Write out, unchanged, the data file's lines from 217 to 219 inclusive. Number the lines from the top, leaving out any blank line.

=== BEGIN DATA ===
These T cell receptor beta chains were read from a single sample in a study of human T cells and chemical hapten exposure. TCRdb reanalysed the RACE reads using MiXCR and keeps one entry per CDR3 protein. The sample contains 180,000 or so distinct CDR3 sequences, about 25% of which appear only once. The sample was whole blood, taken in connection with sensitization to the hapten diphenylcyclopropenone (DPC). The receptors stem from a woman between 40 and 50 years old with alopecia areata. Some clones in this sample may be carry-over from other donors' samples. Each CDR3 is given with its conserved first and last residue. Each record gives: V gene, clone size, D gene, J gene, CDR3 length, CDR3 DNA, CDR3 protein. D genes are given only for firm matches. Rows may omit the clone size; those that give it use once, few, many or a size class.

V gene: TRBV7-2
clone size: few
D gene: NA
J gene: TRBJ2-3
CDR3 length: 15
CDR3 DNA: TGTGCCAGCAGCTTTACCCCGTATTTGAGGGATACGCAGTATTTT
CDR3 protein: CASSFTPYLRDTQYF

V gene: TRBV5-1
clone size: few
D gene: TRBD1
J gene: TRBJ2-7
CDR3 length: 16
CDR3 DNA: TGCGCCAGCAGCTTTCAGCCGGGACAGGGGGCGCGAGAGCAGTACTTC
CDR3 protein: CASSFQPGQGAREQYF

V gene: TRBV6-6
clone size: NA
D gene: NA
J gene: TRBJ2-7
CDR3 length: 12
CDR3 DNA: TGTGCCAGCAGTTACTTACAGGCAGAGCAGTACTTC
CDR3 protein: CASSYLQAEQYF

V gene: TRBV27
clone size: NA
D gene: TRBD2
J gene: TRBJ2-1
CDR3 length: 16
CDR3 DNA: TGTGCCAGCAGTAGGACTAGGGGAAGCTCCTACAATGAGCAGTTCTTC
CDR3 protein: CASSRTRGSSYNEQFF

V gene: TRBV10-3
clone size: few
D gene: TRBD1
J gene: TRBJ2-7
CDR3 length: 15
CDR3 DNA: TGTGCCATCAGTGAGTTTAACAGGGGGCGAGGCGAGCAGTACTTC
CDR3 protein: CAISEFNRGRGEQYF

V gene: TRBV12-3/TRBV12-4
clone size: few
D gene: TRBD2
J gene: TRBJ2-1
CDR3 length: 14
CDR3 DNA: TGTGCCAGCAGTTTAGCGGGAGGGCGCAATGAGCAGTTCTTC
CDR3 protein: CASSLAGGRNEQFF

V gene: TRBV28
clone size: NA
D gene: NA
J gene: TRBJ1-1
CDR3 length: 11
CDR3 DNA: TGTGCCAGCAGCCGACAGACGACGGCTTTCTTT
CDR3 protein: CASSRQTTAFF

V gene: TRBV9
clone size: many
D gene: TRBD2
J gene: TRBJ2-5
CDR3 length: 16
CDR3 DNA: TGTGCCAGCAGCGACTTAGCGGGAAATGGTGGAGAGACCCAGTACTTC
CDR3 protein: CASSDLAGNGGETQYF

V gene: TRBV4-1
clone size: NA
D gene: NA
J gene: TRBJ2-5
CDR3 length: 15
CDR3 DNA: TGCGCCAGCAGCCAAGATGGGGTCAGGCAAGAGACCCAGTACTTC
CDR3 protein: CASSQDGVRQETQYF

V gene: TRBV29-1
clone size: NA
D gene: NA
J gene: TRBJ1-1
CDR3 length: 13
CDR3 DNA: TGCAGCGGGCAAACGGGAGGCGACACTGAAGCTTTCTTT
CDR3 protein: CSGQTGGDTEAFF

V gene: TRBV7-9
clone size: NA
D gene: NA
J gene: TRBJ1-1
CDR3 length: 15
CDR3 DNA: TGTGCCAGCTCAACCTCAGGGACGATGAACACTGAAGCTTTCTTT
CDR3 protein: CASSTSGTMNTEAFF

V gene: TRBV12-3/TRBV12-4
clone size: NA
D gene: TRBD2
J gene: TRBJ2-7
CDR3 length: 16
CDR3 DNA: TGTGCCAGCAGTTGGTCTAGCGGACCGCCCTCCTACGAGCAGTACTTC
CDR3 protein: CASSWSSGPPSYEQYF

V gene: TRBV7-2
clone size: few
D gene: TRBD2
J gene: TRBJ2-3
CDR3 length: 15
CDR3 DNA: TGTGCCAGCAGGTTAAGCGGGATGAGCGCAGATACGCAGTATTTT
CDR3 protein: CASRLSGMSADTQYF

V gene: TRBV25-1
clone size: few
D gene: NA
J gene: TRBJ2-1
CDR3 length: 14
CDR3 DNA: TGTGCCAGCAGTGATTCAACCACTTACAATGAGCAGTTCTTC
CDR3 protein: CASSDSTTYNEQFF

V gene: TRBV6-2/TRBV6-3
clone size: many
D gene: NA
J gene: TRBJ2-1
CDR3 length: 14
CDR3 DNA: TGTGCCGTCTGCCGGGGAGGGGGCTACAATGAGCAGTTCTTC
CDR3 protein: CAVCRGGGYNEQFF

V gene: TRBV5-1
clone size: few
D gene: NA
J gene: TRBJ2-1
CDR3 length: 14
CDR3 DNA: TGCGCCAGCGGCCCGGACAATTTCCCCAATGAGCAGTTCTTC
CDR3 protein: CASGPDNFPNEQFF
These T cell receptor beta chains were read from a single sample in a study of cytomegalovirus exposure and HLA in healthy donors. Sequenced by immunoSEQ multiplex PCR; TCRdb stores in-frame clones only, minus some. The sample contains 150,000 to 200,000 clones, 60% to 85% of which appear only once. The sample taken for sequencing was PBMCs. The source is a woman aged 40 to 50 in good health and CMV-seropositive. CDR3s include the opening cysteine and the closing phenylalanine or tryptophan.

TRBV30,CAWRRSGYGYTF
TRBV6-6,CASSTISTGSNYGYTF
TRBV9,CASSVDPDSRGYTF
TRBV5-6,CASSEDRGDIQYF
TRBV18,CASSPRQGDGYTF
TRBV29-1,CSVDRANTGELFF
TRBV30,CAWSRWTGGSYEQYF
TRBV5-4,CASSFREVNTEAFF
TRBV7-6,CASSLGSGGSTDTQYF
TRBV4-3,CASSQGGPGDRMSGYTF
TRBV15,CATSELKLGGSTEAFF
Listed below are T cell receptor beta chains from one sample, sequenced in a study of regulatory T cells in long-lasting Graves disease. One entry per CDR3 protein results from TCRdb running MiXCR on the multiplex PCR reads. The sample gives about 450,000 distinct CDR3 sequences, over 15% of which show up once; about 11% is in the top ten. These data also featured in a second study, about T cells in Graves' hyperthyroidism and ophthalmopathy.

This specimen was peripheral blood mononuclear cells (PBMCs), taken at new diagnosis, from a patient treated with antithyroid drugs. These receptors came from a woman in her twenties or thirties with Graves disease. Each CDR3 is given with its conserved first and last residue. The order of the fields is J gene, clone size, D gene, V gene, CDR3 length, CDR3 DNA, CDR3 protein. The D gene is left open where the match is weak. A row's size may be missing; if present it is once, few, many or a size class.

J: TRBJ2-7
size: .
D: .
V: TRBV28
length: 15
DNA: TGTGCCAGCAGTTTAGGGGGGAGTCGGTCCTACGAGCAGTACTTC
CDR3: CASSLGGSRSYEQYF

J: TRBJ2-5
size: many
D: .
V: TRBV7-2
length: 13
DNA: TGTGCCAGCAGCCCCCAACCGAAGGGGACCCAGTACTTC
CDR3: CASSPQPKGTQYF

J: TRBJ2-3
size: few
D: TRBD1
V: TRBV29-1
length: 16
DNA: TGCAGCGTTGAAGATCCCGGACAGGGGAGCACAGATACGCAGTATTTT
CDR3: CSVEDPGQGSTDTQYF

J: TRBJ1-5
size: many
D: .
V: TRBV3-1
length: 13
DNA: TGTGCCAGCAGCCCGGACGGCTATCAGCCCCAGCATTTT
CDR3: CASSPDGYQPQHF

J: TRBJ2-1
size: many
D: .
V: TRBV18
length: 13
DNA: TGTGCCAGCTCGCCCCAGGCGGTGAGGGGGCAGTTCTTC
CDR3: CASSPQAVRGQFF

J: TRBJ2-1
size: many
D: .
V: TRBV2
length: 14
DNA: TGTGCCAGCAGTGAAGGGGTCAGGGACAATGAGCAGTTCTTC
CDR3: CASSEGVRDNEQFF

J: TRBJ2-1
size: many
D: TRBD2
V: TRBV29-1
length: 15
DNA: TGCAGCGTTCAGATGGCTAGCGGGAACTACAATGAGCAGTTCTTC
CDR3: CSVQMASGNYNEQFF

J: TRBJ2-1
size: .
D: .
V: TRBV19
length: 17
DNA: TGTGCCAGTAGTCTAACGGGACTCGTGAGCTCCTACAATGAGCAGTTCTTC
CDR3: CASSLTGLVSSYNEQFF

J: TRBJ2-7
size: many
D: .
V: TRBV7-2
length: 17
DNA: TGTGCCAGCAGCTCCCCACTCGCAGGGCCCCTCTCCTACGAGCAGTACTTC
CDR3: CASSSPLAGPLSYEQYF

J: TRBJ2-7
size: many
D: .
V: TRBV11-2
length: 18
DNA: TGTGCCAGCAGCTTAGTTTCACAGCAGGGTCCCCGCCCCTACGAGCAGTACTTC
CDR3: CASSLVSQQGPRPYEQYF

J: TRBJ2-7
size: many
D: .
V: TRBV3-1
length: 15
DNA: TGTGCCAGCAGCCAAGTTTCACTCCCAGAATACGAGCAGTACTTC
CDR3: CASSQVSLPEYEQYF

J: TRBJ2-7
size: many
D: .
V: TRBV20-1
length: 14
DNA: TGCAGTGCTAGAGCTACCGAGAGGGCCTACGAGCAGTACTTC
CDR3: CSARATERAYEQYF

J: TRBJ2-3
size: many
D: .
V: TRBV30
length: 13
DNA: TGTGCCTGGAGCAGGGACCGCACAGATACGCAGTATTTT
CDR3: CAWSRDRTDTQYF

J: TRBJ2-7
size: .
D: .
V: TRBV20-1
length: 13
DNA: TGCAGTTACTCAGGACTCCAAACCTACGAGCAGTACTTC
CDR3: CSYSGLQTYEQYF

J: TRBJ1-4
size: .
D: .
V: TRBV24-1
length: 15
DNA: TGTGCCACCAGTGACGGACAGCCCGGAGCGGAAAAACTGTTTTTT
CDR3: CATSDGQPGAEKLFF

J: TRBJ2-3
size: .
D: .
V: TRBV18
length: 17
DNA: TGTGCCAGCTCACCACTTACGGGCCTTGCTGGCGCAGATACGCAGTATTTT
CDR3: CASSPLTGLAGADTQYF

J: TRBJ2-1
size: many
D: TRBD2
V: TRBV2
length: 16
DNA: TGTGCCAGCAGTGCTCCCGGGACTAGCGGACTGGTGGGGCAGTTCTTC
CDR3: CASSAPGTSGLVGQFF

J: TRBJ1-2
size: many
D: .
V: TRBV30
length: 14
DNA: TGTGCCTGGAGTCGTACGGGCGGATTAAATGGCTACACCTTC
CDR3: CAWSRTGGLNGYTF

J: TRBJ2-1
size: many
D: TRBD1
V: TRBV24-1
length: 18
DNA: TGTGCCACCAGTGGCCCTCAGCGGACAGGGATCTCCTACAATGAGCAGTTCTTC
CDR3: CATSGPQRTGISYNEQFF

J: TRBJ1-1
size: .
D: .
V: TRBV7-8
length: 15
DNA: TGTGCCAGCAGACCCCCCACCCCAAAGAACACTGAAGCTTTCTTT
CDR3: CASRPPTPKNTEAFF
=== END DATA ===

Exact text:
DNA: TGTGCCTGGAGCAGGGACCGCACAGATACGCAGTATTTT
CDR3: CAWSRDRTDTQYF

J: TRBJ2-7